Some games Azubuike's shot will be money, and other games it's nowhere to be found. His shot selection and handle also need to improve. Rebounding has been a knock against him in the past, but Kelenna showed good use of his athleticism in pulling down 7 rebounds in his NBADL debut. Kelenna Azubuike must show consistent use of his skills to receive a call-up to the NBA, but athletes of his caliber will always be in high demand.

Vonteego Cummings- A former first round pick by the Pacers, Cummings is attempting to get back into the NBA after a 4 year absence. He possesses very deep three point range, and the ability to finish near the basket while absorbing contact. The biggest obstacle for Vonteego is that his ideal position is shooting guard, but he has the size for a point guard. Thus far in D League play, Vonteego has shown decent point guard skills to accompany his scoring skills, and a solid ratio of 2.5 assists to 1 turnover. Though he's near 30 years old, Cummings would fit in nicely on an NBA team wanting a veteran combo guard.

Daryl "MaJic" Dorsey- A former And1 tour player, "MaJic" played himself into the NBA pre-draft camp in Chicago after an MVP season in the World Basketball Association. Though he has played limited minutes thus far in the NBADL, Dorsey has displayed solid ability to run the offense, as well as nice scoring ability. The biggest knock on him is that he lacks the ideal size for an NBA point guard, but he can finish well in the lane. Right now Dorsey backs up the veteran Vonteego Cummings, but if Cummings is called up, Dorsey could put up some good numbers.

Keith Langford- Keith is a very good athlete, but he has some improvements to make to work himself into the NBA. Though he has a good handle, he goes left almost every time, which makes him easier to defend. Langford also needs to work on shooting when he is open rather than passing up open looks only to drive into double teams, and it does not help that he is undersized for a shooting
guard. Langford has been very team oriented on the court, and though he has not been scoring well himself, he has created some nice looks for teammates. The best attribute Keith has brought to the floor is solid defense, both on and off the ball. To work his way onto an NBA roster, Keith will need to show he can improve his shot as well as his percentages from the field.

Brandon Robinson- A great athlete, the 24 year old Robinson brings some nice skills to the table. He has a good shot out to midrange, and doesn't force anything on offense. The biggest problem with Brandon's game is gambling too much on defense, always attempting to get steals and blocks rather than moving his feet to stay in front of the offensive player. To find himself on the NBA radar, Robinson will need to improve his handle and three point range, because at 6'8" 215 pounds, he does not possess the size to play the 4 in the NBA.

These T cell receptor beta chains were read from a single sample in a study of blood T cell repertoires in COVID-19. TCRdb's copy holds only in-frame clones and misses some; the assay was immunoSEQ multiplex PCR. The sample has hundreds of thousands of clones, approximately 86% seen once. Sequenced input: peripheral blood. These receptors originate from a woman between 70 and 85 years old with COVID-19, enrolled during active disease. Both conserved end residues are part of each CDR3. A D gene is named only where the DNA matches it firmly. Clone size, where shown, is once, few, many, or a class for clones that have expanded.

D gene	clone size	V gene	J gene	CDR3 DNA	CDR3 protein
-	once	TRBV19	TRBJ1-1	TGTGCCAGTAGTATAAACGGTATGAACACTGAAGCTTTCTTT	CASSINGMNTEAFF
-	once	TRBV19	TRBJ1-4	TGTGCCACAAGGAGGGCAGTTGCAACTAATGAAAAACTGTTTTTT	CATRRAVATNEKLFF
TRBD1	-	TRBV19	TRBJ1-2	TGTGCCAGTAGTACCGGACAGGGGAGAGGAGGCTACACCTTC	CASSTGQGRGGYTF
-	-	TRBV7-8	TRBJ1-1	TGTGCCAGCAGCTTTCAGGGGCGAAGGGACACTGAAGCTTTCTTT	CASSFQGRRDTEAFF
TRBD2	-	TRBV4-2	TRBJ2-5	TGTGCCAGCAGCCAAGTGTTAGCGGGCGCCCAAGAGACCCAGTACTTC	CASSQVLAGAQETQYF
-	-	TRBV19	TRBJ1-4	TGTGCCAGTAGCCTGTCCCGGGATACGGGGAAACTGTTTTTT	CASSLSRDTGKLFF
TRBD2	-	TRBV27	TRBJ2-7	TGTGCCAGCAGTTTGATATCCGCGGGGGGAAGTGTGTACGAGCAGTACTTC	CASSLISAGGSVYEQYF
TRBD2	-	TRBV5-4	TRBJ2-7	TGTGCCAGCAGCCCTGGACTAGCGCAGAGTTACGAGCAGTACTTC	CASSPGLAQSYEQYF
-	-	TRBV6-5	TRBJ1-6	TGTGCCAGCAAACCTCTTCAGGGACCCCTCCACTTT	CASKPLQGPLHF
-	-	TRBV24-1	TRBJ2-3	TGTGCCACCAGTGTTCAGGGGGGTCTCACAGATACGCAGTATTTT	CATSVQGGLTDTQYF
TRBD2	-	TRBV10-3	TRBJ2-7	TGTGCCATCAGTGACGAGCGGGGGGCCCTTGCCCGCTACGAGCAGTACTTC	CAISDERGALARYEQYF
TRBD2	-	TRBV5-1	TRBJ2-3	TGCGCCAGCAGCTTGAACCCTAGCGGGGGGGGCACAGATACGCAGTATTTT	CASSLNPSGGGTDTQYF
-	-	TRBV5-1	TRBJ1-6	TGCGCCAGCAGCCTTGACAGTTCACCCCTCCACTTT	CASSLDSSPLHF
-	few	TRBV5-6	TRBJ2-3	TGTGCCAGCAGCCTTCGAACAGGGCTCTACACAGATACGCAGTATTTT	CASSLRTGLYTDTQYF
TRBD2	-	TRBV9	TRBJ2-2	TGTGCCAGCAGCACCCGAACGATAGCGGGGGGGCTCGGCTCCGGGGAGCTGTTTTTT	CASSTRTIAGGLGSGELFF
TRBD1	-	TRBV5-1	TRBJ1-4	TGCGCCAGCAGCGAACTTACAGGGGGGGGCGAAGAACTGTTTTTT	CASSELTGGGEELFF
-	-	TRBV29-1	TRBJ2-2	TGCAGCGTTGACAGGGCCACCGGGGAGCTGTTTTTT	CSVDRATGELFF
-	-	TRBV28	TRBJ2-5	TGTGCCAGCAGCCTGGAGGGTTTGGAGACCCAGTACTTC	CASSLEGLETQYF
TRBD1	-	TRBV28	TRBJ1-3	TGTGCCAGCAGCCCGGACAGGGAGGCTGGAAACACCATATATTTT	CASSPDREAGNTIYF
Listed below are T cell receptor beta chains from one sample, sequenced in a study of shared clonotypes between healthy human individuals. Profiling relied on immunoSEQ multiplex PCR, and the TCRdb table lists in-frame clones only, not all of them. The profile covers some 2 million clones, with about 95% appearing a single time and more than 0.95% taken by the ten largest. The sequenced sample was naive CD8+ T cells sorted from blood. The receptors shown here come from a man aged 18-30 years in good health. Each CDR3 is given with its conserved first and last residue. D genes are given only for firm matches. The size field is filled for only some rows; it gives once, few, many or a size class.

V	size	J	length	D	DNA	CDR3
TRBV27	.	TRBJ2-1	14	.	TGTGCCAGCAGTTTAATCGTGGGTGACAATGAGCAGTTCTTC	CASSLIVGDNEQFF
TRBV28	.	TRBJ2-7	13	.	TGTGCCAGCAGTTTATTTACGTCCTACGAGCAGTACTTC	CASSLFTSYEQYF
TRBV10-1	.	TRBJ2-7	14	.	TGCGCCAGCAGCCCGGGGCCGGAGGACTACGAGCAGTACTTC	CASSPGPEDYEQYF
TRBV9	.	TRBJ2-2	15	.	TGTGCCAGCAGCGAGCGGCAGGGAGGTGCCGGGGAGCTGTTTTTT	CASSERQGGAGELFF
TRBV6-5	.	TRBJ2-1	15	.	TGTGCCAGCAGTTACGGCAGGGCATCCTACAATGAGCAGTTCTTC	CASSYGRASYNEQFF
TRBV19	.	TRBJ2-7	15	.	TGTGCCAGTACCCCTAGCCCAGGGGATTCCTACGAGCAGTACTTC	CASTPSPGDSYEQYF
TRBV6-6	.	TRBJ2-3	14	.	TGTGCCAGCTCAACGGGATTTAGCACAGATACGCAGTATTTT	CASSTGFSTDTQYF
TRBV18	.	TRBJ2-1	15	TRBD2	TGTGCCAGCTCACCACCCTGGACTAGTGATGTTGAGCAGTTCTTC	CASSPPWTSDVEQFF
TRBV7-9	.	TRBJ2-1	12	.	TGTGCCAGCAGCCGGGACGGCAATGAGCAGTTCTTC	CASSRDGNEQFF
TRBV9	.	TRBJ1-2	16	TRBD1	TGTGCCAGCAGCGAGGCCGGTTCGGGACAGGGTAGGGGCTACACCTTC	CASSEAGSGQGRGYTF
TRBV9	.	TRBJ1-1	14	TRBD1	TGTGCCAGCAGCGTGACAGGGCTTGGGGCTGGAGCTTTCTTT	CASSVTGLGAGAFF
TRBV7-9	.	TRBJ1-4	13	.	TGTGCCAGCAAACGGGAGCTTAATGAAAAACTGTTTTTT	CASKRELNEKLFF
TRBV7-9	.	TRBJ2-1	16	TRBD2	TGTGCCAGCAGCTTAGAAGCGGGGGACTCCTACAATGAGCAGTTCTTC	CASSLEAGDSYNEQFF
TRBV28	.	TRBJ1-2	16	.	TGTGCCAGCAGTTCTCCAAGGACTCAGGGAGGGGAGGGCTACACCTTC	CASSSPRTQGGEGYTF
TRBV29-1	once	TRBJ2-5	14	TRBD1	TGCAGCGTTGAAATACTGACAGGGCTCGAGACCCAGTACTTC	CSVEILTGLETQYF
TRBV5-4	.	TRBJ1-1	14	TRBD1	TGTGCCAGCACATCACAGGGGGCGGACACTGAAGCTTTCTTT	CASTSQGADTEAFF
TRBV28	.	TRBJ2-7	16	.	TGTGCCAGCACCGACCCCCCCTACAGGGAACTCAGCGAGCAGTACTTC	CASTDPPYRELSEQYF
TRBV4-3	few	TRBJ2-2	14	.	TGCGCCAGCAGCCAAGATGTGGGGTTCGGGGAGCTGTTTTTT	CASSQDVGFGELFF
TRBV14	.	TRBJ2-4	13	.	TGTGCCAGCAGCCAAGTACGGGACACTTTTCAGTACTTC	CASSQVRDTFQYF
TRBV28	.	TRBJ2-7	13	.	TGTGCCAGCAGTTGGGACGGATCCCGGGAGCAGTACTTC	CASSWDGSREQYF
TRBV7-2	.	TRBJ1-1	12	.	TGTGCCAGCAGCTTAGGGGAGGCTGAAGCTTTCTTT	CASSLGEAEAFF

Luke Schenscher- As a rookie out of Georgia Tech, Luke is very skilled for a center. He has some solid moves in the paint including a hook shot that he seems to be able to drop on anybody. Luke can also shoot the ball out to midrange, and can make some nice passes out of the post if he doesn't feel he has the position to score. Schenscher's lack of bulk is the biggest obstacle keeping him from the NBA. He gets pushed out of position on defense at times, and right now, lacks the athleticism to be any type of shot blocking threat. Still, skilled centers can be hard to come by, and Luke could find himself in the NBA at some point this season.

Anthony Terrell- Anthony has good athleticism and a very chiseled body, which allows him to be a very physical player. Terrell also has a nice understanding of the game, and makes some nice passes to find open teammates on offense. To grab the attention of NBA scouts, he will need to work on his shooting range and perimeter skills. At 6'6," he lacks the height of an NBA power forward. Terrell has inconsistent range out to 15 feet, and has not displayed the three point range that NBA teams will look for in a small forward.

Ime Udoka- To this point, Udoka has been one of the top players in the NBADL. He is 4th in the league in scoring at 21.1 points per game, and 10th in rebounding at 7.3 per game. Ime gets his points in a variety of ways, showing competence at getting to the basket an finishing around the rim, knocking down open shots, and creating nice looks from midrange. His biggest weakness so far has been turning the ball over. He averages 4 turnovers per game, and he gets into situations sometimes where he dribbles to bad spots on the floor where he has no choice but to force a pass. Though a good all around player, Udoka doesn't have one skill that stands out as being great. Ime could be a nice complimentary player in the NBA, and is one of the guys who stands out as a candidate to be the first players signed out of the D League.

Anthony Wilkins- A versatile player, Wilkins can play the 2 or the 3, and has the ideal size at 6-7 for an NBA player. Wilkins' best asset is shooting ability, but he is a smart player who does all the small things, including creating chances for teammates and collecting offensive rebounds. To get to the NBA, Anthony Wilkins will need to be more assertive in finding his own shot. He has the ability, but has not gotten into the flow of the game to this point in the D-League. If Wilkins can get into the flow of the game and show more assertiveness on the offensive end, he'll have a better chance to get back on to an NBA roster.